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HomeUncategorizedIllegal Sand harvesting blamed for infrastructural degeneration in Yatta

Illegal Sand harvesting blamed for infrastructural degeneration in Yatta

KNA  Machakos County government has banned illegal sand harvesting in Ikombe ward of Yatta sub-county  owing to its devastating effects on the roads

           

 Speaking during a public baraza at Makutano market in Yatta, area Deputy Governor Eng Franics Maliti said that the county government was committed to bringing to an end illegal sand harvesting as it has become a major issue of concern among the residents.

            

He expressed concern that the illegal activities have largely contributed to the destruction of Kinyaata-Makutano-Kikesa-Kithimani road thus interfering significantly with the county’s efforts to develop the road networks in the area

            

“Noting with concern the devastating economic and health issues emanating from this matter, together with other local leaders and the local community we have banned with immediate effect sand harvesting business in Makutano, Ikombe Ward and the surrounding areas since it’s not gazetted in accordance with the Law,” said Maliti.

            

Yatta Member of Parliament, Charles Kilonzo, County Executive in charge of Trade and Industrialisation, Lazarus Kivuva and County Attorney James Kathili, accompanied the DG.

            

Others present were MCA for Ikombe Ward, Jacqueline Nziva among other national, county officials and local leaders.

            

The Machakos County Sand Harvesting Act, 2014 (No 3 of 2014 seeks to regulate sand harvesting and related activities and to ensure sustainable exploitation and utilisation of sand, to provide for equitable sharing of the accruing benefits and for connected purposes.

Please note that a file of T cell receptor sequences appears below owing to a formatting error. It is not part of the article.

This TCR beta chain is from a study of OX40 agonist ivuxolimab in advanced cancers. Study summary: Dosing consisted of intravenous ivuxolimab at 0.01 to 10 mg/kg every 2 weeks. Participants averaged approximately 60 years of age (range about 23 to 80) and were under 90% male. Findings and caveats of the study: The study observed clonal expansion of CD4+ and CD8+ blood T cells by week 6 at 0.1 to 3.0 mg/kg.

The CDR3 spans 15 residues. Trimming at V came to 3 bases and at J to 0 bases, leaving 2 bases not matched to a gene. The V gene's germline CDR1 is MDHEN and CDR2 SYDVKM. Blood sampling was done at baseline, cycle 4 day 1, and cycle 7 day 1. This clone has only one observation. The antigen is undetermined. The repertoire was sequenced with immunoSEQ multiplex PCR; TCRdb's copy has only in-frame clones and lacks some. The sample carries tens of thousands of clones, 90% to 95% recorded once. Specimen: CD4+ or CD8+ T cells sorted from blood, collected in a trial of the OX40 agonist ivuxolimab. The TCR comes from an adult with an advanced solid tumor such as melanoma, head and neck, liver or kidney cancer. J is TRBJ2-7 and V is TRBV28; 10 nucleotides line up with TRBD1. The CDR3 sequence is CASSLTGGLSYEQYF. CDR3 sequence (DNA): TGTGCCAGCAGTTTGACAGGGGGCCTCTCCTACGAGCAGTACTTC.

The objective and purpose of this Act is to provide a legal framework in Machakos County for sand harvesting, i.e. the removal, extraction, harvesting or scooping of sand from a designated area.

            

In particular, the Act provides, among other things, for the registration of sand dealers and sand harvesting associations, environmental impact assessment and the rehabilitation and protection of the environment from harmful effects of sand harvesting and related activities in addition to also enabling communities to participate in the management of sand harvesting.

           

 The Act establishes a County Sand Harvesting Management Committee, which shall be responsible for, among other things, registration and formulation of environmental conservancy programmes in relation to sand harvesting.

            

According to the Act, the committee shall approve the establishment of such a number of Sand Harvesting Associations as it may deem fit and in accordance with the law relating to the registration of associations, self-help groups and community based organisations.

            

In addition, no person shall use, cause or permit to remove sand from any river, farm, ranch or other land for the purposes of sale unless a valid license is issued under this Act.

            

However, various leaders have repeatedly blamed the police for failure to enforce the Act by colluding to shield illegal sand harvesters.

            

During last year’s Mashujaa day celebrations, former Machakos County Commissioner Fredrick Ndunga asked the county government to collaborate with security officials in addressing the challenges of sand harvesting in Kathiani sub-county, where the vice was slowly creeping back.

            

In January 2019, Former Inspector General of police, Joseph Boinet vowed to take action against any police officer found to be involved in aiding illegal sand harvesting in Mwala sub-county.

            

In response to a letter by Mwala MP Vincent Musyoka, Boinet said he would take action against any police officer found to be aiding in the banned sand trade in the sub county.

            

The MP said that he had received numerous complaints from residents and locals of Mbiuni about some police officers escorting lorries with sand from the areas.

            

Previously, four lorries had been burnt during the late hours of the night within a span of two months by irate locals protesting the sand harvesting that went unabated.

           

 Sources told KNA that some of the most notorious sand harvesting spots in Mwala include banks of river Kalenga, Nditha and Nyaanyaa rivers.

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